of polish through the plated surface. Items with a thin coating of copper, like the "Copper Coated Lobster
clasps" should not be polished.
The best product we have ever found for polishing copper is something called "Twinkle Copper Polish".
I bought a jar of this stuff at least 30 years ago, and I am still using the same jar. One used to be able
to buy this polish at grocery or hardware stores, but it has become hard to find. A recent 'net search
indicates that the product is still available, if hard to find. The only web site I could find that was
still in business and sold Twinkle was Vermont Country Store.
I have not tried ordering items from this site - it was just the only online source I could find. If
you have other places you've tried (online), send them and I will list them here, too. It appears that the
Twinkle polish is suitable for use on brass, as well.
If you cannot find the polish above, or just want a really inexpensive alternative, here is a recipe for
making your own polish. I have tried it - it does not work as well as Twinkle, but it does work to some
Mix together the following items in a plastic or glass cup: 2 parts flour, 2 parts salt, 2 parts powdered
detergent, 2 parts hot water, 3 parts white vinegar, 2 parts lemon juice. I used 1/2 teaspoon as a "part" and
the recipe made plenty of polish for several pieces of jewelry. Mix the ingredients together - they will
get foamy. Use an old toothbrush to apply to the jewelry - and really scrub it in. Rinse with water.
Polishing Copper - Suggestions from our Readers
We occasionally get copper polishing suggestions from our copper aficionados. We haven't necessarily tried all
of these at Beaded Impressions, but we like to pass on suggestions that sound valid.
Dorothy suggests - take equal parts (usually 1/4 cup or so) of lemon juice and salt and put in a small jar.
Place a piece of copper jewelry into the jar, screw on the lid and shake for about 20 shakes. Immediately remove the
jewelry and rinse in water. I then add a couple drops of dishwashing liquid to the hand holding the copper item and
rub my hands together for a few seconds, then rinse well in water. I then place a terrycloth towel over my hand,
place the copper item in it, cover with a piece of the towel and again rub my hands together, which both dries and polishes
the item. The copper, when first cleaned, will be pinkish looking but will turn a lovely copper shade after it has
been exposed to the air for a while. There is one very important thing you have to guard against, and that is
leaving the copper in the lemon juice solution for longer than the suggested time as it will cause the copper to
become dull and will be very hard to polish after that. If you do not have lemon juice, white vinegar will also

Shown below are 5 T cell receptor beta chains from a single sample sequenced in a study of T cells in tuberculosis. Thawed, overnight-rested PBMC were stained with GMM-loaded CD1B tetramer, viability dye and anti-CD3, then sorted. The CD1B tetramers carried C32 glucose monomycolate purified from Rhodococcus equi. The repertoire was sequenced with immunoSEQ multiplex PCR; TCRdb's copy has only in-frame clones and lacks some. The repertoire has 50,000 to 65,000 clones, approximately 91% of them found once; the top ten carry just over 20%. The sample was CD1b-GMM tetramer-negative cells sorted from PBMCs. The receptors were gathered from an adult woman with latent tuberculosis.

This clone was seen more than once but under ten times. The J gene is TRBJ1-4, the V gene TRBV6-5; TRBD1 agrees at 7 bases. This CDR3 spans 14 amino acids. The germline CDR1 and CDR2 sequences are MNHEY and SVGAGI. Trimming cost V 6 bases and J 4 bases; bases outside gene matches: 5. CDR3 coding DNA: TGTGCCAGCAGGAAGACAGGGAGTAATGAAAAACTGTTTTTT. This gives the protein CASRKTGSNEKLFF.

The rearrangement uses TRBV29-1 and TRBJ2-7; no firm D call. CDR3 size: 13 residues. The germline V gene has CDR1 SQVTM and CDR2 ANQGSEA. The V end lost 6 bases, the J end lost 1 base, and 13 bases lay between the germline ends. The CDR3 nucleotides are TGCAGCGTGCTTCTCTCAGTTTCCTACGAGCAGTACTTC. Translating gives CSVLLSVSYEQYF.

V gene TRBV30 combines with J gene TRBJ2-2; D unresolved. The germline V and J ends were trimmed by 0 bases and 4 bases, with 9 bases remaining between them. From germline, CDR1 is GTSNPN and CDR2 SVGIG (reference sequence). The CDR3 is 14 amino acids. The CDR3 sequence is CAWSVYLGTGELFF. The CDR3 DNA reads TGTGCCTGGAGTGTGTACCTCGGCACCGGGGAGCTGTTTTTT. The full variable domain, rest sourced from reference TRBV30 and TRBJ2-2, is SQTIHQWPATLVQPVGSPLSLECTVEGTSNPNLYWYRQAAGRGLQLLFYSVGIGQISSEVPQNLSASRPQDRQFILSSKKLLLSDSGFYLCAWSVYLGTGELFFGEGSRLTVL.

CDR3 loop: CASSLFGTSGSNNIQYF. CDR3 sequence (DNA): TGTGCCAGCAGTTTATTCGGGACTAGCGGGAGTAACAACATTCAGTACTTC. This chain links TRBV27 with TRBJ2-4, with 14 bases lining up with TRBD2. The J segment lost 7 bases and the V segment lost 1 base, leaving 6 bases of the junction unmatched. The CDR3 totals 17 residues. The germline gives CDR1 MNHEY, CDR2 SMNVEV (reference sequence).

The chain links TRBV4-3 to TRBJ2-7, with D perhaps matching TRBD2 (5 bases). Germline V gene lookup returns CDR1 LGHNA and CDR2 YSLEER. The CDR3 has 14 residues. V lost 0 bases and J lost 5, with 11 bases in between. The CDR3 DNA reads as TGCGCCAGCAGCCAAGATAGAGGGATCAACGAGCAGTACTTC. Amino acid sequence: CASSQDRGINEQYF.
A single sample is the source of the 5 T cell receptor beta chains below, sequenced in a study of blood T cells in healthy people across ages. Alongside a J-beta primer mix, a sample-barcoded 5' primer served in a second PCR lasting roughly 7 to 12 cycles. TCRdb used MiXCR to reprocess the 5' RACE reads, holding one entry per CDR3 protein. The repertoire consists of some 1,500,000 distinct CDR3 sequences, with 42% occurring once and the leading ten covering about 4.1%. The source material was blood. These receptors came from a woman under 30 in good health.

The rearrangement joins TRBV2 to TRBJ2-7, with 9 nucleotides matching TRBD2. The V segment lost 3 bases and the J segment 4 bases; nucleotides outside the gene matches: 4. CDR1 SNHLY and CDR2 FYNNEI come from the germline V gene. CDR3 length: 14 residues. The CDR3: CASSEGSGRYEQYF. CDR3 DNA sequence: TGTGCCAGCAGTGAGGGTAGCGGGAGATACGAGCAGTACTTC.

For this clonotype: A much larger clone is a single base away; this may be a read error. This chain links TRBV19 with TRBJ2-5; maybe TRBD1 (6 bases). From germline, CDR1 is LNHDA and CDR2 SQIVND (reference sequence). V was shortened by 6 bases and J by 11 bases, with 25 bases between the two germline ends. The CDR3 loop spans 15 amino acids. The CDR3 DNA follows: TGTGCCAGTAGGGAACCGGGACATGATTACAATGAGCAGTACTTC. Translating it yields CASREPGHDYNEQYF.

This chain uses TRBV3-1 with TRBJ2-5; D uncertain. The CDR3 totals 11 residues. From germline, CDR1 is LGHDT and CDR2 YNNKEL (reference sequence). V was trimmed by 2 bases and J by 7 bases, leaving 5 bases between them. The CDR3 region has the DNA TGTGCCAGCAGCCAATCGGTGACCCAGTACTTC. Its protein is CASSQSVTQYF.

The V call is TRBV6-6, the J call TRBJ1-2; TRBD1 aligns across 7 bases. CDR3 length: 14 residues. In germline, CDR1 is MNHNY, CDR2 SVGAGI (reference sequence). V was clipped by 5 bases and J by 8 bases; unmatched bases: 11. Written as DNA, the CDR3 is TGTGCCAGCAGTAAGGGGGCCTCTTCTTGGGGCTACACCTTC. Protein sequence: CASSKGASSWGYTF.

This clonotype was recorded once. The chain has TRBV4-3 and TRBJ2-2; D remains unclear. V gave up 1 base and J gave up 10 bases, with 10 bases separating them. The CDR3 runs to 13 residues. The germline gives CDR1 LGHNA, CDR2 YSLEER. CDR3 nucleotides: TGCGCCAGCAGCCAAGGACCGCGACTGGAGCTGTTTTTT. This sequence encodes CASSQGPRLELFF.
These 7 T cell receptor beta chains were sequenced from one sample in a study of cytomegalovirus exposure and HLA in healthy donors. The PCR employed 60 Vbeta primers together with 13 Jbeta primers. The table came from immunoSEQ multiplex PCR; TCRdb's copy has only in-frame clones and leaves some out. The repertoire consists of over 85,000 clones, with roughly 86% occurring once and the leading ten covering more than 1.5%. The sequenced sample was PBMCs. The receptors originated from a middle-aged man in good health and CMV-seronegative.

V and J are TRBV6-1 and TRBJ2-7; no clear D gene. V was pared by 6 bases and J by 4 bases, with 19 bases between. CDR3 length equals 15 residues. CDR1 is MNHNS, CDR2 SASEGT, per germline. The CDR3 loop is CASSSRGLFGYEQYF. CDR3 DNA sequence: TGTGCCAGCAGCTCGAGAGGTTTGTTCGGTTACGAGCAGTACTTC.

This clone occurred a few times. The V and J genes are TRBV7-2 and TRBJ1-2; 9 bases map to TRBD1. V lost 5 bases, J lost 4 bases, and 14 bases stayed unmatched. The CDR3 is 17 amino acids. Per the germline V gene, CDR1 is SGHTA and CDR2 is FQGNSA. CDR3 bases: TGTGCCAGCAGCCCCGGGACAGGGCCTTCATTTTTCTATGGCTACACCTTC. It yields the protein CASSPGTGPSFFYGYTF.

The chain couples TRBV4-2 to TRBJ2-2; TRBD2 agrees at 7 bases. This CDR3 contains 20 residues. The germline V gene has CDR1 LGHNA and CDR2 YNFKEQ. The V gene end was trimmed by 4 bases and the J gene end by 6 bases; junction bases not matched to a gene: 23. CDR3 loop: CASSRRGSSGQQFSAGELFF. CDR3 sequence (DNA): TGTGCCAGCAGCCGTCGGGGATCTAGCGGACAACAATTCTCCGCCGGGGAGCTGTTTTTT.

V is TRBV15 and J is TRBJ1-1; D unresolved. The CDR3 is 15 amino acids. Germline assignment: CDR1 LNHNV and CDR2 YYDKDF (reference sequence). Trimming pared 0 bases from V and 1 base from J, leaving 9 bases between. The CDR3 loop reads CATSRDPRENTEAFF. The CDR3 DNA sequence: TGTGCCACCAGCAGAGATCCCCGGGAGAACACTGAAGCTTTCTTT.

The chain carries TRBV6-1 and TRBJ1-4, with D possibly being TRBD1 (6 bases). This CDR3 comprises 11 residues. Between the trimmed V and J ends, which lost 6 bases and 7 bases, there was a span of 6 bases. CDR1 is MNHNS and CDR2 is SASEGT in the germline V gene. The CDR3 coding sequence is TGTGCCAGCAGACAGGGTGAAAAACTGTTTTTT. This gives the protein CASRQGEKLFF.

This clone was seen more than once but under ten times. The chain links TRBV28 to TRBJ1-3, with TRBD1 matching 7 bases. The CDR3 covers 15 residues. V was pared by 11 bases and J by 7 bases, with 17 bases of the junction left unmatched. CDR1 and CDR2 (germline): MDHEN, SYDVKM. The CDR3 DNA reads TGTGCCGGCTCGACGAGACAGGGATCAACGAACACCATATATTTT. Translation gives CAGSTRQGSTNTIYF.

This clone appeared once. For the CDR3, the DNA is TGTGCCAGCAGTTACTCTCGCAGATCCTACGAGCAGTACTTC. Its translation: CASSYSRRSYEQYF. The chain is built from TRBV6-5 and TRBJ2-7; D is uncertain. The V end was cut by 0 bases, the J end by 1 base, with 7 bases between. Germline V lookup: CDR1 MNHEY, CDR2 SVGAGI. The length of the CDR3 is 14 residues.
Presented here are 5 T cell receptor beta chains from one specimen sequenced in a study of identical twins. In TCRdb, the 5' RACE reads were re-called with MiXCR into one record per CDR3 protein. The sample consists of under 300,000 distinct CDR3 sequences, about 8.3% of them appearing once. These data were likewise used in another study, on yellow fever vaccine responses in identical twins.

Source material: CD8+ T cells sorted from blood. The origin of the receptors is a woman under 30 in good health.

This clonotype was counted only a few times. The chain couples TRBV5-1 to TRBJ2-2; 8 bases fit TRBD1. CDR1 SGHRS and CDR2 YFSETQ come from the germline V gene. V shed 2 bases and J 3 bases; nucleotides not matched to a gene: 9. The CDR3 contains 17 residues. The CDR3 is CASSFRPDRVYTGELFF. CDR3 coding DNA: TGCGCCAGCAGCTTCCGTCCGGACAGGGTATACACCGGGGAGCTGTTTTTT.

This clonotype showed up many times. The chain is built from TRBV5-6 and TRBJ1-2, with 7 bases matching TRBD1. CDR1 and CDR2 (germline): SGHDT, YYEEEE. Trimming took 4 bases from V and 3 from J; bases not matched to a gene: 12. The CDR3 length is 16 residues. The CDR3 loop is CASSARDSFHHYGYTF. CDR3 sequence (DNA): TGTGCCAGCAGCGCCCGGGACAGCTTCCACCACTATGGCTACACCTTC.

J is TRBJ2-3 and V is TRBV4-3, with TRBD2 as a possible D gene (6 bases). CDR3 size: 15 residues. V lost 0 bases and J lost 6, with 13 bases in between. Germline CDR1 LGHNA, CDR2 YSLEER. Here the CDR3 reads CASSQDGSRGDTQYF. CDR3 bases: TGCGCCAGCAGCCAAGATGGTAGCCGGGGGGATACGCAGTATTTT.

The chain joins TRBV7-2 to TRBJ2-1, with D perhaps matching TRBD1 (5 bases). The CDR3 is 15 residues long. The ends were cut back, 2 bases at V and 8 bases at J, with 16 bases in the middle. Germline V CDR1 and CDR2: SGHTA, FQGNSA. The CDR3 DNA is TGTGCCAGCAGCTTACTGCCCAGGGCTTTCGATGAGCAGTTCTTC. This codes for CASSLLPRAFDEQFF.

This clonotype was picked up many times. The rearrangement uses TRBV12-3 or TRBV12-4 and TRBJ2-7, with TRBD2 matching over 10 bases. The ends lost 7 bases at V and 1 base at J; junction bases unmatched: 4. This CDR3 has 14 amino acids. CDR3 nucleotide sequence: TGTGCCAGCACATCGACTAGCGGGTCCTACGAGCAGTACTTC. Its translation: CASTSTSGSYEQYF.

work (it just doesn't smell as nice!)
Johnnie Kay suggests - a product called "Barkeeper's Friend". This product works on copper, brass,
stainless steel and more. It can be found at Wal-Mart. Use a wet sponge and just wash it using the product.
Connie suggests - Use ketchup! Spread a thick layer of ketchup on the copper item and let it sit for several
minutes. Rinse with water and rub gently with your fingers. You may want to repeat once or twice, but you should get a
good shine very quickly. Connie also notes that this process is very gentle on your copper, since no abrasives or scrubbing
Margot suggests - using a "Sunshine Cloth". These polishing cloths are available on our
Bead Storage and Care page. The cloth works on all solid copper items, but has the best results on smooth surfaces
because you can apply even pressure all across the surface. Items such as corrugated beads will get polished on the
outer surface, but the indentations will remain oxidized.
In a word, you can't. It is best to love copper for being the living metal that it is. However, you
can do some things to slow it down.
After polishing up your copper, you can apply various clear sealants to the surface to slow
oxidation. Products that have been tried with varying success:
- Clear Nail Polish (note: this tends to leave more residue than some of the other items)
- Clear Lacquer (available in spray cans at the hardware store - use as directed!)
- "Future Acrylic Floor Polish" (after applying, some people bake this stuff on the jewelry by
putting it in the oven at a low temperature such as 250 degrees F for 10 minutes.
Some people apply these items only to the back / underside of their jewelry to slow down the effect
of getting green skin, but they leave the top alone to preserve the appearance.
Sometimes, you want to create oxidation. For instance, you may be creating a piece of jewelry with antique
finish copper, but can only get one of the components in a bright finish copper. The solution to this problem
is a material called "Liver of Sulfur". It is available at good hardware stores and some paint stores and is not too
expensive (my 4 ounce bottle cost about $4.00). When liver of sulfur comes in contact with a bright copper surface, it
will turn the copper very black. This process is very quick - if you want just a bit of darkening, dilute the liver of
sulfur with some water. You will need to experiment with how much water and how long you leave the piece in the solution.
Liver of sulfur will not work on copper items that have been lacquered - the lacquer has to be removed first.
Why Don't We Carry More Copper?
We try. Copper products are really hard to find with much variety. We are starting to see more
handmade beads offered from India - and even a few findings. Anytime we find something unusual, especially in
Solid Copper, we try to carry it. Many times, we can only get an item for a while, so we buy a big
supply and hope that it will last until we can find it again. We are trying to have more variety of
copper chain available, because we have a source that will custom manufacture certain styles.